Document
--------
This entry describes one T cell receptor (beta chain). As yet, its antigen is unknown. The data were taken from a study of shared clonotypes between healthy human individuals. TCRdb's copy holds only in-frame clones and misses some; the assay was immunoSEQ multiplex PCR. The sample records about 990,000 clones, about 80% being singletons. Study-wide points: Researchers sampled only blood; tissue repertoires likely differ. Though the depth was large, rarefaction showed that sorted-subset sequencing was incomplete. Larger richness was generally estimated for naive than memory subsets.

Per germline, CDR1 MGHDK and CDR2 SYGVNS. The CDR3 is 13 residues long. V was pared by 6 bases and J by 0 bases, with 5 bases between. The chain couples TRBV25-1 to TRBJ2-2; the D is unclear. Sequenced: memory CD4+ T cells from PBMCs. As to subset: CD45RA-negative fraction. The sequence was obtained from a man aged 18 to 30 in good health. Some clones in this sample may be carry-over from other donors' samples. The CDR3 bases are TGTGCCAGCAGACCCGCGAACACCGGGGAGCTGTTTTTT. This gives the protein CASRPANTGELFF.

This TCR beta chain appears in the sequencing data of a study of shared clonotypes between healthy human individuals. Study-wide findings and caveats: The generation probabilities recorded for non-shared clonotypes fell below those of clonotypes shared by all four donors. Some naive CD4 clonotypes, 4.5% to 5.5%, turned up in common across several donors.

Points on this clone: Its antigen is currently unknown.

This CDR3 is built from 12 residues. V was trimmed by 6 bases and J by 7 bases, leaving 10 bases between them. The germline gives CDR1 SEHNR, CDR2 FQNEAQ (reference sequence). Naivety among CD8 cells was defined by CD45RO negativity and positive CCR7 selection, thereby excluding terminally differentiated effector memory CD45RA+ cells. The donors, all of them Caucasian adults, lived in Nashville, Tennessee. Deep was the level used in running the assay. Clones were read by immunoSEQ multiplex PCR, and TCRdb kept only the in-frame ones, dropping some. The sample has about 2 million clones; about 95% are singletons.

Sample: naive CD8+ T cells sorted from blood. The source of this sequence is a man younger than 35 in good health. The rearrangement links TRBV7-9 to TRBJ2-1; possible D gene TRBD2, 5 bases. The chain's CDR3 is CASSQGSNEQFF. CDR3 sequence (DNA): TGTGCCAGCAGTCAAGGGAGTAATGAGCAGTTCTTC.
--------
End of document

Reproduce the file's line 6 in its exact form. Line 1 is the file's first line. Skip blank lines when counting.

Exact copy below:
Sample: naive CD8+ T cells sorted from blood. The source of this sequence is a man younger than 35 in good health. The rearrangement links TRBV7-9 to TRBJ2-1; possible D gene TRBD2, 5 bases. The chain's CDR3 is CASSQGSNEQFF. CDR3 sequence (DNA): TGTGCCAGCAGTCAAGGGAGTAATGAGCAGTTCTTC.